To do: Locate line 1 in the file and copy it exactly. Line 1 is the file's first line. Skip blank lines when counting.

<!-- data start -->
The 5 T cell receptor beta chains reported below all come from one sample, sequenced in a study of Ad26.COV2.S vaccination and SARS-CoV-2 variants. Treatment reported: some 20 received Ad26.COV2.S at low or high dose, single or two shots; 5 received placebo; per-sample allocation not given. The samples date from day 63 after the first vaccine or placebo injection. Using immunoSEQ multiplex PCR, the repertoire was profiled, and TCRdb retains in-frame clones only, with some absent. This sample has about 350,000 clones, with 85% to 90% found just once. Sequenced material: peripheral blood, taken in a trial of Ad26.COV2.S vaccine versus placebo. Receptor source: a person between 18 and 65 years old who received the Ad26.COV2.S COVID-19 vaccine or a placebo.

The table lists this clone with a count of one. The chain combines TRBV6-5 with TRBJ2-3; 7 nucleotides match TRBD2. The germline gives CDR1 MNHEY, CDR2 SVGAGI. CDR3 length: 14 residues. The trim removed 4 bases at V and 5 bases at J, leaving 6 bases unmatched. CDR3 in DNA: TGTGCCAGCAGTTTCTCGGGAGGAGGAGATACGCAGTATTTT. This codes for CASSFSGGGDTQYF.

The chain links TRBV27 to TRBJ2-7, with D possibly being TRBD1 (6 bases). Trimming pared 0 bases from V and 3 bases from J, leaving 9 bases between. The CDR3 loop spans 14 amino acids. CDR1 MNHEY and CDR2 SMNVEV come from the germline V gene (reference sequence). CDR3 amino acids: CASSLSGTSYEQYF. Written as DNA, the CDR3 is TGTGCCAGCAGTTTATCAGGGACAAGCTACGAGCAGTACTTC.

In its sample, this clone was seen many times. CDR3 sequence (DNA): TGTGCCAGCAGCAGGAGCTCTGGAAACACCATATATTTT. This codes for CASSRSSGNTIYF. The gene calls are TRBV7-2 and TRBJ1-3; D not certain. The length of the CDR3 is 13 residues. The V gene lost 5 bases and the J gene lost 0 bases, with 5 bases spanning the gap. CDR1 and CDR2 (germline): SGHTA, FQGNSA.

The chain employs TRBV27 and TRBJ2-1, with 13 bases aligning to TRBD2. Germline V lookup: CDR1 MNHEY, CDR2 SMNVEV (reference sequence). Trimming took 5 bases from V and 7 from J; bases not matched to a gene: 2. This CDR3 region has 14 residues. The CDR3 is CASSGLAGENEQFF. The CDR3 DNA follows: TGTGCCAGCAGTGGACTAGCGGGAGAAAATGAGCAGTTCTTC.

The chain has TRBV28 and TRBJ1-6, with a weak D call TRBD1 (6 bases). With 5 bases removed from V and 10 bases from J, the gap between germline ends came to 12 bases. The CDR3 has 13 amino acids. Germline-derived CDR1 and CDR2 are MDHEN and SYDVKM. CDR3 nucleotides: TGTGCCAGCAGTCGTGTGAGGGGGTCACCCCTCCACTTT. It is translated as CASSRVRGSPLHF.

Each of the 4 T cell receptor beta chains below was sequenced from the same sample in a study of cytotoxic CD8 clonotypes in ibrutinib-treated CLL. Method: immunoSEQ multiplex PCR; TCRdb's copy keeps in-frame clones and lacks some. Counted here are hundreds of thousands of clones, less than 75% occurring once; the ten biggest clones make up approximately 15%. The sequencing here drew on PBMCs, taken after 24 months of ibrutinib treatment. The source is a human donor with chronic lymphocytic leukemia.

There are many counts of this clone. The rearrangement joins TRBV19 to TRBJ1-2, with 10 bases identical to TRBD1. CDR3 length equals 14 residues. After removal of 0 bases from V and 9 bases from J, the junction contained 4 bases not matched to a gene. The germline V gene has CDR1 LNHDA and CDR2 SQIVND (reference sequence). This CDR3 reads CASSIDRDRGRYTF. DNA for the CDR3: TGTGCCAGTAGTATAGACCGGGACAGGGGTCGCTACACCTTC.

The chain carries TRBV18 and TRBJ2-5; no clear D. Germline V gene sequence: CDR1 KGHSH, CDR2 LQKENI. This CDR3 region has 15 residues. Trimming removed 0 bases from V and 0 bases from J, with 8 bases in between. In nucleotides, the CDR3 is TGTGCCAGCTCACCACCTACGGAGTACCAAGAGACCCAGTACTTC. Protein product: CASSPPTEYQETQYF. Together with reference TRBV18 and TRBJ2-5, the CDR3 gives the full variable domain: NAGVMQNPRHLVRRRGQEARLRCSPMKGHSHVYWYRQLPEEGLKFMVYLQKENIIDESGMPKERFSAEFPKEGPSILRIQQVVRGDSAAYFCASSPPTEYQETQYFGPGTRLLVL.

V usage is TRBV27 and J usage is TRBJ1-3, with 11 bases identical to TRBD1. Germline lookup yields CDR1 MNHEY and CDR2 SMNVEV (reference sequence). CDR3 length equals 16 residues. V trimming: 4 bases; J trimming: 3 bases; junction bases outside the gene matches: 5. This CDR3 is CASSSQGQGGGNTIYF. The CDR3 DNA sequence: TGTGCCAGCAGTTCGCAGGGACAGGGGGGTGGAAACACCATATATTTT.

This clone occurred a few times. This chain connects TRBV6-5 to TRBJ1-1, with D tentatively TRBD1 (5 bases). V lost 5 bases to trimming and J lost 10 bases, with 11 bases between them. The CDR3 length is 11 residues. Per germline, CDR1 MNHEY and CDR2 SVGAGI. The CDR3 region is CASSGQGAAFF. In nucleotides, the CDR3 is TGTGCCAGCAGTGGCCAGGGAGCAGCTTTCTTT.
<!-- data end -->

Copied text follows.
The 5 T cell receptor beta chains reported below all come from one sample, sequenced in a study of Ad26.COV2.S vaccination and SARS-CoV-2 variants. Treatment reported: some 20 received Ad26.COV2.S at low or high dose, single or two shots; 5 received placebo; per-sample allocation not given. The samples date from day 63 after the first vaccine or placebo injection. Using immunoSEQ multiplex PCR, the repertoire was profiled, and TCRdb retains in-frame clones only, with some absent. This sample has about 350,000 clones, with 85% to 90% found just once. Sequenced material: peripheral blood, taken in a trial of Ad26.COV2.S vaccine versus placebo. Receptor source: a person between 18 and 65 years old who received the Ad26.COV2.S COVID-19 vaccine or a placebo.